Abraham Blauvelt used this account book to record the expenses of the Queen's College Building Committee from July 6, 1808, to March 30, 1810. Blauvelt was the chairman of said committee and oversaw the construction of the first permanent building erected for Queen's College (later Rutgers University). This building is now known as Old Queens. There are 148 entries (excluding several corrections) for the building.
Entry 15 and entry 130 (see photographs) indicate payment to Jacob Dunham for the labor of Dunham's enslaved man on the construction site.
The account book also contains a list of subscribers to the newspaper Blauvelt owned, called the Guardian or New Brunswick Advertiser, for the years 1794-1797. Additionally, the book contains a number of miscellaneous memoranda.
Rev. Israel Read, of the Bound Brook Presbyterian Church, wrote his will in 1785. The will was proved in 1794 after his death. This is an abstract of the will, which mentions 3 enslaved persons: Isabel, Jean, and Toone (or Tony).
The will was proved on February 8, 1794, after the death of Israel Read.
Abstract of the will of William Manning, of Piscataway, Middlesex County, NJ, dated September 23, 1814. Signed by his mark. Witnessed by John Dayton, David Clayton, and Reuben Drake. Proved on October 10, 1814, by brother Thomas Manning and nephew William B. Manning, executors of the estate.
The will enumerates bequests of thousands of dollars in cash and substantial landholdings in New Jersey and Ohio. William Manning passed most of his estate to his brother Thomas Manning and his nephews William T. Manning (Thomas's son) and William B. Manning (son of brother Benjamin, deceased). He provided substantial support for his wife Anna during her widowhood and made numerous bequests to his sisters and other extended family as well as a gift of $700 to the Presbyterian Church of Metuchen.
William Manning mentioned 8 Black people who were enslaved in his household and made the following provisions:
to wife Anna, "$52 yearly for the support of my black woman, Phebe, during her life," also "time of my girls Rachel and Nell and the boy, Peter, until they are liberated." Additionally, "Negro boys, Jake and Tom, to be liberated on May 1, 1818; Peter on May 1, 1830, and Rachel and Hetty and the little boy, Harry, when they become 25 years. Nephew, William T. Manning, to have Peter and Nell after death of my wife until they are free. Jake and Tom to have $100 each, when freed, and Rachel and Hetty to have $50 as soon as Executors see fit."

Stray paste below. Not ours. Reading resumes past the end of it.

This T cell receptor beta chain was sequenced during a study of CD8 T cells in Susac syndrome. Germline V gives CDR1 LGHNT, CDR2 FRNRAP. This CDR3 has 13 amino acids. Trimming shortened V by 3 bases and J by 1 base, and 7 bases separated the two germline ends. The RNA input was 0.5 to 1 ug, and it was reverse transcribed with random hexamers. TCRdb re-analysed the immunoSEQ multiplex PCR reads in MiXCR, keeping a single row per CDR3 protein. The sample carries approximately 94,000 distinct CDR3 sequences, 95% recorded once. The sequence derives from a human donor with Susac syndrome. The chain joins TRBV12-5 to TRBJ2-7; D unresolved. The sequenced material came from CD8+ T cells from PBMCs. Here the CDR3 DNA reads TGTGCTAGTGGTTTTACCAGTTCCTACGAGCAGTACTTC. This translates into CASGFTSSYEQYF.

Minute book maintained by the Secretary of the African Association of New Brunswick from 1817 to 1824. This bound manuscript volume includes the constitution of the organization, meeting minutes, member rolls, and dues paid. The book contains copies of two speeches given by guests at the annual meetings of the association: the address delivered by the Rev. Jeremiah Gloucester of the Second African Presbyterian Church of Philadelphia, on January 1, 1820, and the address delivered by Gustavus V. Caesar, then a student at the Parsippany African School, on January 1, 1821. Additionally, a copy of a letter from Gustavus V. Caesar, read at a meeting of the association's standing committee on February 3, 1821, is in the minute book.
Related to the minute book are several permission slips from enslavers who allowed enslaved Black persons to join the organization. One permission slip is glued inside the book, and several loose permission slips are kept in an unmarked folder inside the same archival collection. Permission slips have been digitized as separate items in the New Jersey Slavery Records database and are listed under Linked Resources.
Bound manuscript volume containing records of births for African American children born in bondage in Middlesex County after 1804. Beginning on July 4, 1804, enslavers had to report to the County Clerk when an enslaved mother in their household gave birth to a child.
These county records were necessary to prove the child's age and eligibility for emancipation at age 21 (for female children) or age 25 (for male children) under the provisions of the 1804 Act for the Gradual Abolition of Slavery.